Ethiopian Men and Women of the year 2008
Person of the Year 2008
Major-general Abebe Tekle Haimanot beat our contenders to win TigrayNet’s Person of the Year 2008
Thanks to everyone who voted
Major-General Abebe Tekle Haimanot – PROFILE
Former Major-General Abebe Tekle Haimanot, who was commander of the Ethiopian Air Force during the 1998-2000 Ethiopia-Eritrea War told Dehai, a Tigrinya-langauge publication, that there were ample opportunities – from legal perspectives – for the government to address the vital issue of respecting Ethiopia’s right of access to the sea.
A law instructor at Addis Ababa University, Abebe said the Algiers Agreement was a slap in the face that it treated the aggressor and the aggressed on equal footing. But more than everthing else, he added, the Algiers Agreement was an accord that handed over Ethiopia’s victory to the enemy.
Asked what he expected after the war, Abebe said the agreement should have forced the Eritrean regime to acknowledge that it a) has invaded a sovereign country b) would never try to attack again c) would only have a small army, pay war compensation, and of course recognize Ethiopia’s right of access to the sea.
Abebe, who studied intenational law at Georgia University in the United States, said the last straw that broke the camel’s back was basing the the Algiers Agreement on colonial treaties that Italy had violated and become defunct several decades ago.
- Maj-Jen Abebe Tekelehaimanot (30.2%)
- Dr. Eleni Gebremedhin – CEO of the Ethiopian Commodity Exchange (ECX) (24.5%)
- Dr. Tedros Adhanom – Ethiopian Health Minister (18.2%)
- Amare Aregawi – Editor-in-Chief of the Ethiopian Reporter (13.2%)
- CNN Hero – Yohannes Gebregeorgis (10.1%)
- Professor Mesfin Weldemariam – UDJ Leader (3.8%)
By Abebe T. Kahsay (Major General)
Under the direction of Daniel Bodansky
Since Eritrea’s secession from Ethiopia there has been continuous opposition by intellectuals and the opposition to the government’s policy of making Ethiopia a landlocked country. Some totally reject the secession, while others accept the independence as a “fait accompli” and voice concern over the lack of an outlet to the sea, and still others acknowledge the right of self-determination and secession of Eritrea but denounce the inconsistency of the application of the Transitional Charter regarding the Red Sea Afar and the Algiers Agreement for denying Ethiopia its legitimate right to access to the sea and allege that the government is acting against the paramount national interest of the country.
Access to the sea is an important issue in Ethiopian politics that needs to be addressed and the issue should be dealt with beyond the incumbent government. Ethiopia regained the right of access to the sea by the Resolution of the General Assembly of the United Nations 1952. After about 40 years of enjoyment of its sovereign right it is again in the verge of permanently becoming landlocked. The present government of Ethiopia has agreed and signed the Algiers Agreement that could make Ethiopia a landlocked country. If the opposition wins the next election or any election there after, it may officially denounce the Algiers Agreement and demand a new arrangement that recognize the right of access to the sea.4 It is believed that access to the sea is one of the burning issues that contributed to the success of the opposition and the declining support of the government during the last election.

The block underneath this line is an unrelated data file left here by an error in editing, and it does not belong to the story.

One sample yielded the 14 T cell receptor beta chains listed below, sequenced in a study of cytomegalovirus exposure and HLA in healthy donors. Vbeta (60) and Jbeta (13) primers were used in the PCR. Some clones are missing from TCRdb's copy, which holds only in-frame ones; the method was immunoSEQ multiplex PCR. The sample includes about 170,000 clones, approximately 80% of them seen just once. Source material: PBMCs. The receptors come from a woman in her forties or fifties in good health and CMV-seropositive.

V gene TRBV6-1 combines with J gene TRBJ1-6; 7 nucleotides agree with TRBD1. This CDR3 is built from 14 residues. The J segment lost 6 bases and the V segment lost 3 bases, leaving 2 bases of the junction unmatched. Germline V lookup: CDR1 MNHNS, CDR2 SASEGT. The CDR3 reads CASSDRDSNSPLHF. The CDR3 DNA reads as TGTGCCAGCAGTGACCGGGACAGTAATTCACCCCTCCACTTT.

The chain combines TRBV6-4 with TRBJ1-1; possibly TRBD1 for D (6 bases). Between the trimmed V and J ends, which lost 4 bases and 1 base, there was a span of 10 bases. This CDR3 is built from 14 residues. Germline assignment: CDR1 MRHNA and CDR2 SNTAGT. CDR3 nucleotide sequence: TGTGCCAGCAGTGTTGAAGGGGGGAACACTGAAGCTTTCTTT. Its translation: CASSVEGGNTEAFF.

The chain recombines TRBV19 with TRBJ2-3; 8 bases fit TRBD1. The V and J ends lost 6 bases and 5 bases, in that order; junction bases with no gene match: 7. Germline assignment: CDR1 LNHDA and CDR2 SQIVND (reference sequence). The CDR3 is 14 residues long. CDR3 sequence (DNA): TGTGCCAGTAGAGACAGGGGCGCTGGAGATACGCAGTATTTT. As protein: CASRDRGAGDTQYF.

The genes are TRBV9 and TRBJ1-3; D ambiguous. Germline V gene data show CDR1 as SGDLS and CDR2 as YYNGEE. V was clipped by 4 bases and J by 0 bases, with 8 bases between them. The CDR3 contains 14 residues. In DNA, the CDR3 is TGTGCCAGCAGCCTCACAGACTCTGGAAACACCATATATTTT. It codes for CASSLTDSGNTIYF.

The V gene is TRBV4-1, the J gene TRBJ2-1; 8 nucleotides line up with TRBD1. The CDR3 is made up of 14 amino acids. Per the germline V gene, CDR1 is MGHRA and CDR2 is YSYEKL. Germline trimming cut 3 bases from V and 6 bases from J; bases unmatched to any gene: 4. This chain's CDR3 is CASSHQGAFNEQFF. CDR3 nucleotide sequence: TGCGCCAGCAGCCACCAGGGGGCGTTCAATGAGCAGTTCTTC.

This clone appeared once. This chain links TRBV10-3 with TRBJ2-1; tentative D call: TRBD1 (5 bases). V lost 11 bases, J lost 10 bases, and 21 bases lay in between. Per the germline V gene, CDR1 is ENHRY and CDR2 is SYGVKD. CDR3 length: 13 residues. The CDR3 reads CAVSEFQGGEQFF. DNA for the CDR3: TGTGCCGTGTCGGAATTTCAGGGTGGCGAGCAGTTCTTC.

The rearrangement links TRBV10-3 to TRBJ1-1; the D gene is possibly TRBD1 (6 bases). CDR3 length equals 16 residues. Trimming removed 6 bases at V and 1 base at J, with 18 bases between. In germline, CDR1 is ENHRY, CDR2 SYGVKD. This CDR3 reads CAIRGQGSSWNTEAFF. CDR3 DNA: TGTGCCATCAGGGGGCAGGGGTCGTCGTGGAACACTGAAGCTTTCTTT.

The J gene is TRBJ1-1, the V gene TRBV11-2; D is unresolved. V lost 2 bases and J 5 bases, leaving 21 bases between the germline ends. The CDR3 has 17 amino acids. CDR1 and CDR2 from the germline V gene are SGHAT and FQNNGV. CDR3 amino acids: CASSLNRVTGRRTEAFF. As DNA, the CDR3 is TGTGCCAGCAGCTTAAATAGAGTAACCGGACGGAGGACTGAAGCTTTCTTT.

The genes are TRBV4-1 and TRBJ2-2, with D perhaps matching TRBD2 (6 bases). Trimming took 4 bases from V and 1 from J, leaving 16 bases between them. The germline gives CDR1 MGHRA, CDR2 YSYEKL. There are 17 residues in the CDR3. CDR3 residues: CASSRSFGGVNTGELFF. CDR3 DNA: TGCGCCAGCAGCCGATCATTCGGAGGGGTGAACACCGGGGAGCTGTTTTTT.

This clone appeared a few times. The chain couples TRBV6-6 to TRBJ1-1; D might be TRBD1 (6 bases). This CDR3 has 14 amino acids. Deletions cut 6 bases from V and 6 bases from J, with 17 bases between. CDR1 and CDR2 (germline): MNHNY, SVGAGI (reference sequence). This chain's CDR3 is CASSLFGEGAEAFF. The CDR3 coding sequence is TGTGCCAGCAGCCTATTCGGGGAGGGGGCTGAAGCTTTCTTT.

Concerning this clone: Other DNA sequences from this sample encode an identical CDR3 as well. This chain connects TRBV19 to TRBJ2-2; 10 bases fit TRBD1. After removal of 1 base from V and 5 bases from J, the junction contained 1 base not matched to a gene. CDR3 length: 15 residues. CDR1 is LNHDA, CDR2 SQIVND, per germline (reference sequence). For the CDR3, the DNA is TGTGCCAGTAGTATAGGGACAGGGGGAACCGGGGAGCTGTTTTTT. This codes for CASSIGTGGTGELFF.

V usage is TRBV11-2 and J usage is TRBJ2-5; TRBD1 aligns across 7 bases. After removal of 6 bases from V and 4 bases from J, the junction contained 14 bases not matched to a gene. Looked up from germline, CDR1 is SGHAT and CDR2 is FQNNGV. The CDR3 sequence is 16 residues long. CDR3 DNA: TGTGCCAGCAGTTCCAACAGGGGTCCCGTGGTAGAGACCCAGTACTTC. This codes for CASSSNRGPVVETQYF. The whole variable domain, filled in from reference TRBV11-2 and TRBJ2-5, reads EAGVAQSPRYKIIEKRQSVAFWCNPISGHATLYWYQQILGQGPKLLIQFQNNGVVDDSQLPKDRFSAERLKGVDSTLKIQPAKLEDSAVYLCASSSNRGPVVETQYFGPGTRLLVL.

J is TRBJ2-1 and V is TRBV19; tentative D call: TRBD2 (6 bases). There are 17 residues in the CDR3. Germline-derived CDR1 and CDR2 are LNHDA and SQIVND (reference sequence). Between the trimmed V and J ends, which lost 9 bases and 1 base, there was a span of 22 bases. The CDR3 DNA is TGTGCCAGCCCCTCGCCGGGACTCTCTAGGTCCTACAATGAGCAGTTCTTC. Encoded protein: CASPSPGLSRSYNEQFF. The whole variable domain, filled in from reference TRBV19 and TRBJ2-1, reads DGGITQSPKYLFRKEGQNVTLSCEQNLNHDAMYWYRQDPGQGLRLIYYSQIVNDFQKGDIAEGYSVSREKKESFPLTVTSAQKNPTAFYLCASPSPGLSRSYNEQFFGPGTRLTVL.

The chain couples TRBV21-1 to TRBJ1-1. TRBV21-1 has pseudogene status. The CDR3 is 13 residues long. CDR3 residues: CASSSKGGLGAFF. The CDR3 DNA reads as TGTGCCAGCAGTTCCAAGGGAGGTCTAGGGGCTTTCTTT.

In this thesis, I argue that Ethiopia has the right to access to the sea as recognized by the recommendation of the United Nations General Assembly of 1950 which was implemented accordingly by federating Eritrea to Ethiopia. I recognize the right of self-determination and independence of the Eritrean peoples, but, argue that the independence of Eritrea and the sovereign right of access to the sea of Ethiopia are not mutually exclusive. The legal regime that governs the territorial disputes between Ethiopia and Eritrea is the “treaty between the United Nations and Ethiopia’ or strictly speaking as the ‘treaty between the Victorious Four Powers of WWII and Ethiopia’ according to which Eritrea was federated to Ethiopia in 1952.
The peoples of Eritrea have decided on their fate and become independent and their wishes have been fulfilled by the blood that they paid during the struggle for their independence. But the ‘treaty between Ethiopia and the Four Powers” is not only about the wishes of inhabitants of Eritrea: it is also about the consideration of the security of East Africa and the legitimate need of Ethiopia to access to sea. In fact, I argue that the main objective and purpose of that ‘treaty’ is the right of Ethiopia access to the sea. The foundation of any settlement that is meant to solve the territorial disputes between Ethiopia and Eritrea should be the recommendation of the UN General Assembly of 1950 and international law, which guarantee Ethiopia’s right to access to the sea.
Past year Winners